Their Practice Largest In World,
but They Get No Fees.
SPEND $300,000 EACH YEAR,
Physicians nnd Nurses at TWrtyfivo
Field Stations Throughout Country,
In Addition to tha Big Pathological
Laboratory In Washington.
There nre about fifty associated phy
siclati8, with headquarters in Wnshlng
ton, who, while having In one sense tlio
largest practice in tho world, get no
foes from tholr patients. Tho physl
clans are tlw plant doctors employed
by the government to guard against
and eradicate tlw ravages of disease
uuong plants within tho Iwrders of
tho United States, in addition to tlw
big patlwioglcal laboratory In Washing
ton, the govornmcn.. maintains thirty-
live field stations or plant Ivnspltals
scattered through the country, each
with Its physician in charge and a
eoiTH of nurses.
Tlie bureau of plant industry of tlie
department of agriculture, under which
this work fa condiKted, spends S500,-
000 a year in protecting tho health of
our plants. It Is estimated that tills
activity results in a saving of flO.OoO.
000 a year In the fields and forests.
Tlw annual losses in tlw whole coun
try from plant disease amount to up
ward of half a billion dollars a year.
l'innt ulseuties U'conw epidemic from
time to timo and sweep through a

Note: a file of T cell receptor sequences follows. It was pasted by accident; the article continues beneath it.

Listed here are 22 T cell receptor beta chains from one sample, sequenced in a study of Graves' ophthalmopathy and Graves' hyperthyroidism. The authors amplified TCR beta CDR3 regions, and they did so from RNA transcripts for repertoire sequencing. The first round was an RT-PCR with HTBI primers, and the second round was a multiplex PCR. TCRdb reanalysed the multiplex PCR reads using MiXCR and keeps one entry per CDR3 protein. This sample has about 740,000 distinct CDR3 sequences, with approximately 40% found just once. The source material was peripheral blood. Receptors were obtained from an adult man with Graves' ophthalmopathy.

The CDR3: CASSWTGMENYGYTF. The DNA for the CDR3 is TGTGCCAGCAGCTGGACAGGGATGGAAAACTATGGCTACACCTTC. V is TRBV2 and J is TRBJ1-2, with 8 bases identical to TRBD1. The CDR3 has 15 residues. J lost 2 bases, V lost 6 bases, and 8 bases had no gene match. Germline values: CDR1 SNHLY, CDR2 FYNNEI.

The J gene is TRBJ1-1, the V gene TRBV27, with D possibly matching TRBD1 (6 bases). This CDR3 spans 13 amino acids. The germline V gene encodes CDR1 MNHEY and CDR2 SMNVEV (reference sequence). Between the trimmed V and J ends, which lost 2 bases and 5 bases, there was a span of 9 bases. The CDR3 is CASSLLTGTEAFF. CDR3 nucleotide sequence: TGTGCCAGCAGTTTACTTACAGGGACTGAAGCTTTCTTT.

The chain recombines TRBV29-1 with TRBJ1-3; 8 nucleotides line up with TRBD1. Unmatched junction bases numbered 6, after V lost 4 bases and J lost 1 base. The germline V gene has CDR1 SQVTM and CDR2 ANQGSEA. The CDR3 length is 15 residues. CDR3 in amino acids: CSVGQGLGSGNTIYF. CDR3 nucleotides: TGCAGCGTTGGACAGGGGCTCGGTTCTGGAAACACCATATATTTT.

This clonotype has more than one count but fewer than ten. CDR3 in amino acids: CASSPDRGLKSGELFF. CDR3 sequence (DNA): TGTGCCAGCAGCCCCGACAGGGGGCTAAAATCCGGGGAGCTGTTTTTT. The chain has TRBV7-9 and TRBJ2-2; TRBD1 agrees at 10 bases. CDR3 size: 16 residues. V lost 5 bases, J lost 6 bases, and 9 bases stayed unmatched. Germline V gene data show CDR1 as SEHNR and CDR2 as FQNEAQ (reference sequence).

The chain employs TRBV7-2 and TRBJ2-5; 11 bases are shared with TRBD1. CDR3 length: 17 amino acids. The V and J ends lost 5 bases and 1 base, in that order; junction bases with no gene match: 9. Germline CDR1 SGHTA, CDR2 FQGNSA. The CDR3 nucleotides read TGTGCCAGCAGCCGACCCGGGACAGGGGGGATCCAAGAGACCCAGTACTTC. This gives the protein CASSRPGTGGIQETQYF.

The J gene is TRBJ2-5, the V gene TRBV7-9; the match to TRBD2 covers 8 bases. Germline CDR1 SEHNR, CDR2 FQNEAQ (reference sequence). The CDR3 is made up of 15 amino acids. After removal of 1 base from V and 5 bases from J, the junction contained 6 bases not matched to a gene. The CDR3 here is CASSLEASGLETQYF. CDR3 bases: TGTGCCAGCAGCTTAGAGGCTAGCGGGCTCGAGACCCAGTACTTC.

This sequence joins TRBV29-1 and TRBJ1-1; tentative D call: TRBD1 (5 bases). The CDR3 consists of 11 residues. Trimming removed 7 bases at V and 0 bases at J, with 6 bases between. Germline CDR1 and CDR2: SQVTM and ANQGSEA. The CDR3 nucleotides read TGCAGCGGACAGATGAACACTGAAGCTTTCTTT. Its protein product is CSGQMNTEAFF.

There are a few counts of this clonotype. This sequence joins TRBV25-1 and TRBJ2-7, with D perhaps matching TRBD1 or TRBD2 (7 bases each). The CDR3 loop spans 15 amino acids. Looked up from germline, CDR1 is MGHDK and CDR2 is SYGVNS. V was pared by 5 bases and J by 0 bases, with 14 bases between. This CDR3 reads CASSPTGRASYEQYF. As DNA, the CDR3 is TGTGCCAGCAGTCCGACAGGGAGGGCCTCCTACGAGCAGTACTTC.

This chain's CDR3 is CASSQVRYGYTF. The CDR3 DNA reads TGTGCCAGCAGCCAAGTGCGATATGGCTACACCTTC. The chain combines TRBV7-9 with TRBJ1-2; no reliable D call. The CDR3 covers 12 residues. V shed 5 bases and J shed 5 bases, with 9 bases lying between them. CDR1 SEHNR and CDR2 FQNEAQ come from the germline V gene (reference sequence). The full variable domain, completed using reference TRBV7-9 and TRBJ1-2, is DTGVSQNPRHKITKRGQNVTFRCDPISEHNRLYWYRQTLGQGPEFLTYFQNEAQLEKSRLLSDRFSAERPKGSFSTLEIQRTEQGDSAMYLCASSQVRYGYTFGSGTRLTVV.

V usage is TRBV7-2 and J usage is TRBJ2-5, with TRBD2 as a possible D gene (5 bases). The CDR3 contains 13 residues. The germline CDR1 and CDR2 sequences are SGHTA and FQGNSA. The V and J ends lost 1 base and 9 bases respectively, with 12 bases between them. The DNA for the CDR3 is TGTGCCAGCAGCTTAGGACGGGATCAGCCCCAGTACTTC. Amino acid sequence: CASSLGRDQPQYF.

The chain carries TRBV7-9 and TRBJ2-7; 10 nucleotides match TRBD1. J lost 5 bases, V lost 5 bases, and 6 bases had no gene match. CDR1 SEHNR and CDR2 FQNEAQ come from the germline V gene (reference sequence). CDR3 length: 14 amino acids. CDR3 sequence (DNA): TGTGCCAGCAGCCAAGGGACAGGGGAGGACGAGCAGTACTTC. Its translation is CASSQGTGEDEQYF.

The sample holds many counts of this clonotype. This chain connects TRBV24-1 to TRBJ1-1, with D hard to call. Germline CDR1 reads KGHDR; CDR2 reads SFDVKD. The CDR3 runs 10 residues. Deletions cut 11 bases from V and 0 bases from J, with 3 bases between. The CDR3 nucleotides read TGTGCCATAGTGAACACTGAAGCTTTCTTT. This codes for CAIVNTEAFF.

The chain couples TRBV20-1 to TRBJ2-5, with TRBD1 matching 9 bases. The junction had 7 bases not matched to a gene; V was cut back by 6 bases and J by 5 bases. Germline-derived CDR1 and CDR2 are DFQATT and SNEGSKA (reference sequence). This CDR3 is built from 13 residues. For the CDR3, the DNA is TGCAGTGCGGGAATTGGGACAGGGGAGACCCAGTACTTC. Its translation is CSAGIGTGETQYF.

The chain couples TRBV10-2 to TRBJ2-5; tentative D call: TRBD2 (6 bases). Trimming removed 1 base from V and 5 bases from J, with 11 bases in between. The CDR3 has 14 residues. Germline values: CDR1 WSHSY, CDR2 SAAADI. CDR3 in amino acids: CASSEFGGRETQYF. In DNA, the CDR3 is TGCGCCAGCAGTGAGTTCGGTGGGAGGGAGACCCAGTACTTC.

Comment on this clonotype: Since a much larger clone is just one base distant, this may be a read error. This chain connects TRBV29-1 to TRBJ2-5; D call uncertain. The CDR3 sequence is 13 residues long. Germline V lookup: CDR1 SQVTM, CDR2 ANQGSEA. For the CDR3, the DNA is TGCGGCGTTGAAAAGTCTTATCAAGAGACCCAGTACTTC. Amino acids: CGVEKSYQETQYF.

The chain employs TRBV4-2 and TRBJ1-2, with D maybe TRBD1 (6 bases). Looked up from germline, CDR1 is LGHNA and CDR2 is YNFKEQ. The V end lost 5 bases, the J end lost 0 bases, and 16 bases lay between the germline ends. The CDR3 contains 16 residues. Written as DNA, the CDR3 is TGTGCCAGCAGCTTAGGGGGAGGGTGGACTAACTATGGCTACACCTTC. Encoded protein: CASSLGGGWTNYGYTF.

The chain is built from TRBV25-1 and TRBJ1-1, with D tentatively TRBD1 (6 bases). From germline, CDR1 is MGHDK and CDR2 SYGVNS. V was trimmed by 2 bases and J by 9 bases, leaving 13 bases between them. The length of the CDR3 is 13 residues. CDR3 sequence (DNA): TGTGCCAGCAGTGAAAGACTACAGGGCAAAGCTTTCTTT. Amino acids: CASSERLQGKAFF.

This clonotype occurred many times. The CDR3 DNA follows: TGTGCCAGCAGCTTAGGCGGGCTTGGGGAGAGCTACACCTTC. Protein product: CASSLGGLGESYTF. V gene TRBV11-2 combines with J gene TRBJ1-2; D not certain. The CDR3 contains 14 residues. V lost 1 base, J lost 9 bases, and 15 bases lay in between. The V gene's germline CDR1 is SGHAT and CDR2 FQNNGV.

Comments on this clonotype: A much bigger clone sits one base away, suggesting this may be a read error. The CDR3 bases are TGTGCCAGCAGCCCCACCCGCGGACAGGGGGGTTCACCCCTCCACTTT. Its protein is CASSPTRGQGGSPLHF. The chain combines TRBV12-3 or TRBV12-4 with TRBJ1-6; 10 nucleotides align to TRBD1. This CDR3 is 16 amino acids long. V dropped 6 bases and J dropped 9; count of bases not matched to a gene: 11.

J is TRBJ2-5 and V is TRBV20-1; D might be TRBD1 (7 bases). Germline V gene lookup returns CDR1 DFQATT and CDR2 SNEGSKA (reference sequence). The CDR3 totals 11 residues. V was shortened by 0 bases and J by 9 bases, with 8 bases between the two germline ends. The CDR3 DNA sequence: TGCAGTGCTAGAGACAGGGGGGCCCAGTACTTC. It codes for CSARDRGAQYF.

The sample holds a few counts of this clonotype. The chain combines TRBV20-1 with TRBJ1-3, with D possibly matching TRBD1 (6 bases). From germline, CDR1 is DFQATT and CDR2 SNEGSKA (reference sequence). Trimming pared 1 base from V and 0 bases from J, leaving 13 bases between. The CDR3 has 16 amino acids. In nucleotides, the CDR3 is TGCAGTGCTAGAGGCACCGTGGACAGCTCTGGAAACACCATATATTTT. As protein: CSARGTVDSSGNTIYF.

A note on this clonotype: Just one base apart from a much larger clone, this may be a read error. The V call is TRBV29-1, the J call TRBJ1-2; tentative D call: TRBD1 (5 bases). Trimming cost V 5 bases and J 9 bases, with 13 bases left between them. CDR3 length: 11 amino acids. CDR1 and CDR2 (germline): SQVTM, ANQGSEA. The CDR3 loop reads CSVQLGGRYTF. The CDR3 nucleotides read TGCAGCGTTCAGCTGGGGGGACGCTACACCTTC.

country, causing terrible mortality
among certain growing tilings and
Boraetimee completely destroying great
agricultural Industries. Before IS 70
Ceylon coffee was known for Its excel
lence throughout tho world. Coffee
plantntions formed the principal busi
ness of tho island. But a pestilence
struck the coffee plants nnd wiped
them out In fifteen years, causing n
loss of $75,000,000. Not a pound of
coffee Ikis since leen grown on Cey
lon. Sometlnws the plant pestilences
are tlw direct cause of tho loss of
thousands of human lives, as in tho
great Irish famine, which was directly
due to a disease which swept the po
tato fields and destroyed the tubers.
Epidemic of 1885.
In 1SS5 an epidemic of wheat rust
caused damage of $1,873,000 m tlie
state of Illinois. The California vitw
flteeoflo wrought $10,000,000 worth of
destruction In 1S02. Throughout tho
Untied States tlw wheat rust pesti
lence damaged the crop to tlw tnno of
$87,000,000 in 1S0S. A blight' swept
over the potato fields In New York in
190-1, causing a toes of 10,000,000.
In some respects a few plant dis
eases have points of similarity with
human nls. The sugar beet, for in